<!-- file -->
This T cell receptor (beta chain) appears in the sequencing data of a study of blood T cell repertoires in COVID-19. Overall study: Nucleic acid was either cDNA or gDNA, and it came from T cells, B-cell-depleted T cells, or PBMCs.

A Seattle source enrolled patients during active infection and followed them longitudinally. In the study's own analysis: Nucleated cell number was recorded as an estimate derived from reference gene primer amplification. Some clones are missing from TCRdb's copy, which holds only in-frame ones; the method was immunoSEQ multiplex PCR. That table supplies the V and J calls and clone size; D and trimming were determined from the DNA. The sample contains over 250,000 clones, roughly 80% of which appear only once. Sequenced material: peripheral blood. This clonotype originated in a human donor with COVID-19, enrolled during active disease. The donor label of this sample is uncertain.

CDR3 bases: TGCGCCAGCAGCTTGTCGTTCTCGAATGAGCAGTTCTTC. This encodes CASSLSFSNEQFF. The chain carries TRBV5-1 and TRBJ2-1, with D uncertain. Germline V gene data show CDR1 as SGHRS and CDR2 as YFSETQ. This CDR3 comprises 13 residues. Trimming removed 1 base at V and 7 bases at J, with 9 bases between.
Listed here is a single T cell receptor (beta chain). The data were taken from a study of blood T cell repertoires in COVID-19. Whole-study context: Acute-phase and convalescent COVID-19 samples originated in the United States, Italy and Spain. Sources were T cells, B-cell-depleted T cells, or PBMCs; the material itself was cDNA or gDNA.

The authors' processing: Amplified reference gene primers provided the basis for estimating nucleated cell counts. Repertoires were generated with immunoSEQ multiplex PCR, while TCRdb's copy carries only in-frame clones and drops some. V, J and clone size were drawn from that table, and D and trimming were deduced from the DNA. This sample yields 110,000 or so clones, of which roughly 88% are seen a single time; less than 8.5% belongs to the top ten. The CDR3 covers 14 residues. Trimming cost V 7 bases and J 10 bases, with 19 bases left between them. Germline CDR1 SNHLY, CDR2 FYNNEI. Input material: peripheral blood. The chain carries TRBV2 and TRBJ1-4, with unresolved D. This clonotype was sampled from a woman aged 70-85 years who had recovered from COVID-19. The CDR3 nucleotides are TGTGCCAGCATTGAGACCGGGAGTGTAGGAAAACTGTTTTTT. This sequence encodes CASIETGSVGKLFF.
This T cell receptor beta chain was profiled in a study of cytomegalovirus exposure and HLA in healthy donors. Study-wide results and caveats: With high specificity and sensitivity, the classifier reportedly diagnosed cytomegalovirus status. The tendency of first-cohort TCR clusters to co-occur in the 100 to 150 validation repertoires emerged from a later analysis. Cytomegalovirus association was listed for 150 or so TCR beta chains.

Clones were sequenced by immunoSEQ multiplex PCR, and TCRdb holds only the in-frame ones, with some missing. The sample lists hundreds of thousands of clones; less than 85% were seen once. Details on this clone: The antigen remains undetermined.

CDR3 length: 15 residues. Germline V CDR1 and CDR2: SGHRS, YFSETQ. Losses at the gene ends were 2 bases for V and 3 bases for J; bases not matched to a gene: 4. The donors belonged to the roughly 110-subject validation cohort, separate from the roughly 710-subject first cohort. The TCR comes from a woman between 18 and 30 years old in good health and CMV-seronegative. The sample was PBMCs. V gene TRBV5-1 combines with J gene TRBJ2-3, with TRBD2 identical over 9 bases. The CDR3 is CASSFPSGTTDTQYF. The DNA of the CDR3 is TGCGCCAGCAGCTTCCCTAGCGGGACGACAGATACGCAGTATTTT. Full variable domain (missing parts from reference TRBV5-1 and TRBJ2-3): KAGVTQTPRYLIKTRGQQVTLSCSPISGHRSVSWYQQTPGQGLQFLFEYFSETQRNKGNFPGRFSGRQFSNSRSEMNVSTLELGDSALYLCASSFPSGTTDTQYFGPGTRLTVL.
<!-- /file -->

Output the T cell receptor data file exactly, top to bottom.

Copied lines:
This T cell receptor (beta chain) appears in the sequencing data of a study of blood T cell repertoires in COVID-19. Overall study: Nucleic acid was either cDNA or gDNA, and it came from T cells, B-cell-depleted T cells, or PBMCs.

A Seattle source enrolled patients during active infection and followed them longitudinally. In the study's own analysis: Nucleated cell number was recorded as an estimate derived from reference gene primer amplification. Some clones are missing from TCRdb's copy, which holds only in-frame ones; the method was immunoSEQ multiplex PCR. That table supplies the V and J calls and clone size; D and trimming were determined from the DNA. The sample contains over 250,000 clones, roughly 80% of which appear only once. Sequenced material: peripheral blood. This clonotype originated in a human donor with COVID-19, enrolled during active disease. The donor label of this sample is uncertain.

CDR3 bases: TGCGCCAGCAGCTTGTCGTTCTCGAATGAGCAGTTCTTC. This encodes CASSLSFSNEQFF. The chain carries TRBV5-1 and TRBJ2-1, with D uncertain. Germline V gene data show CDR1 as SGHRS and CDR2 as YFSETQ. This CDR3 comprises 13 residues. Trimming removed 1 base at V and 7 bases at J, with 9 bases between.
Listed here is a single T cell receptor (beta chain). The data were taken from a study of blood T cell repertoires in COVID-19. Whole-study context: Acute-phase and convalescent COVID-19 samples originated in the United States, Italy and Spain. Sources were T cells, B-cell-depleted T cells, or PBMCs; the material itself was cDNA or gDNA.

The authors' processing: Amplified reference gene primers provided the basis for estimating nucleated cell counts. Repertoires were generated with immunoSEQ multiplex PCR, while TCRdb's copy carries only in-frame clones and drops some. V, J and clone size were drawn from that table, and D and trimming were deduced from the DNA. This sample yields 110,000 or so clones, of which roughly 88% are seen a single time; less than 8.5% belongs to the top ten. The CDR3 covers 14 residues. Trimming cost V 7 bases and J 10 bases, with 19 bases left between them. Germline CDR1 SNHLY, CDR2 FYNNEI. Input material: peripheral blood. The chain carries TRBV2 and TRBJ1-4, with unresolved D. This clonotype was sampled from a woman aged 70-85 years who had recovered from COVID-19. The CDR3 nucleotides are TGTGCCAGCATTGAGACCGGGAGTGTAGGAAAACTGTTTTTT. This sequence encodes CASIETGSVGKLFF.
This T cell receptor beta chain was profiled in a study of cytomegalovirus exposure and HLA in healthy donors. Study-wide results and caveats: With high specificity and sensitivity, the classifier reportedly diagnosed cytomegalovirus status. The tendency of first-cohort TCR clusters to co-occur in the 100 to 150 validation repertoires emerged from a later analysis. Cytomegalovirus association was listed for 150 or so TCR beta chains.

Clones were sequenced by immunoSEQ multiplex PCR, and TCRdb holds only the in-frame ones, with some missing. The sample lists hundreds of thousands of clones; less than 85% were seen once. Details on this clone: The antigen remains undetermined.

CDR3 length: 15 residues. Germline V CDR1 and CDR2: SGHRS, YFSETQ. Losses at the gene ends were 2 bases for V and 3 bases for J; bases not matched to a gene: 4. The donors belonged to the roughly 110-subject validation cohort, separate from the roughly 710-subject first cohort. The TCR comes from a woman between 18 and 30 years old in good health and CMV-seronegative. The sample was PBMCs. V gene TRBV5-1 combines with J gene TRBJ2-3, with TRBD2 identical over 9 bases. The CDR3 is CASSFPSGTTDTQYF. The DNA of the CDR3 is TGCGCCAGCAGCTTCCCTAGCGGGACGACAGATACGCAGTATTTT. Full variable domain (missing parts from reference TRBV5-1 and TRBJ2-3): KAGVTQTPRYLIKTRGQQVTLSCSPISGHRSVSWYQQTPGQGLQFLFEYFSETQRNKGNFPGRFSGRQFSNSRSEMNVSTLELGDSALYLCASSFPSGTTDTQYFGPGTRLTVL.